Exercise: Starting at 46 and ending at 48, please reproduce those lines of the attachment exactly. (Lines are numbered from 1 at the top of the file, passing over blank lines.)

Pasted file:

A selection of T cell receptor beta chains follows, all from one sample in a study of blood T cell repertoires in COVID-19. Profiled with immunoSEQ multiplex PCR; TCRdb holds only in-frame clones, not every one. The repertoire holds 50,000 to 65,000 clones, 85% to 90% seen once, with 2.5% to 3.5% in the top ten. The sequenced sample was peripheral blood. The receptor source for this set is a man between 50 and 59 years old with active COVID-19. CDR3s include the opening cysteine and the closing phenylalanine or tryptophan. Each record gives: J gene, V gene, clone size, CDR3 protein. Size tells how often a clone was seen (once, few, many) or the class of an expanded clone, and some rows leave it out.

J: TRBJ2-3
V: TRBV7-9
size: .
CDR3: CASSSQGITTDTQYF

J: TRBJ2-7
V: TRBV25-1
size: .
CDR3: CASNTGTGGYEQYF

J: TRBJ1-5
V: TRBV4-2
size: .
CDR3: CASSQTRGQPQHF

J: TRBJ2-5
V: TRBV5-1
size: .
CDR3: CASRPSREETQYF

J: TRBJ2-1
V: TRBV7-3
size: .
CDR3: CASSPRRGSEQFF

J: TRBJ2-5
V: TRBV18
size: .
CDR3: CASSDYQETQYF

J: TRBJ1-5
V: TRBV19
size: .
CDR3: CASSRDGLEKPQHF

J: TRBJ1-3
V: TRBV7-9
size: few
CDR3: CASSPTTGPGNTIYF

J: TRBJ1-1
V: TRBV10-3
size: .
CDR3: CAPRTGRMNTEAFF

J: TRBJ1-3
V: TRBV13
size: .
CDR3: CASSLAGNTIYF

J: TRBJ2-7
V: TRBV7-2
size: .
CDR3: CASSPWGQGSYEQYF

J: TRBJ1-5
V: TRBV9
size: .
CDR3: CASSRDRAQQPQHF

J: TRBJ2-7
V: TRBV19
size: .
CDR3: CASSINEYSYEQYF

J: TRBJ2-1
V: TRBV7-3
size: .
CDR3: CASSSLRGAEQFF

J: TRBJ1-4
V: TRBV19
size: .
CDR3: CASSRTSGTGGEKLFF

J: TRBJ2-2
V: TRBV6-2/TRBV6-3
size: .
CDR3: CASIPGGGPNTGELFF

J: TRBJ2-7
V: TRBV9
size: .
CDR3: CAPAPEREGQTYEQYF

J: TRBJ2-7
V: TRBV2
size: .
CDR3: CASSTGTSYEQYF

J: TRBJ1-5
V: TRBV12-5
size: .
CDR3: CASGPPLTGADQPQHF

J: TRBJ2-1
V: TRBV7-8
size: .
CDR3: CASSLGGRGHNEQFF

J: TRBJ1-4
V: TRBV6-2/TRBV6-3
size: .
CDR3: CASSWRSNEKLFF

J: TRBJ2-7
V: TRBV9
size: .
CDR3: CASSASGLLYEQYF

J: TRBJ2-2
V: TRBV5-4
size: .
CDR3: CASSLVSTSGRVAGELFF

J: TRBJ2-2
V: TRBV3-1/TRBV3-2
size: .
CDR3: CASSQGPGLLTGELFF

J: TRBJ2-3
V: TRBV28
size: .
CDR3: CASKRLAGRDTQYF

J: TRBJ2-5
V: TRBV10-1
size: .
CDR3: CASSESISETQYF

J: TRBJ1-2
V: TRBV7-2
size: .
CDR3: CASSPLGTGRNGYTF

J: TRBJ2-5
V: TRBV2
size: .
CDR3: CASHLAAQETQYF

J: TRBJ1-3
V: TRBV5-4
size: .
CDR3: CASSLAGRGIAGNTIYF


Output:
J: TRBJ1-5
V: TRBV9
size: .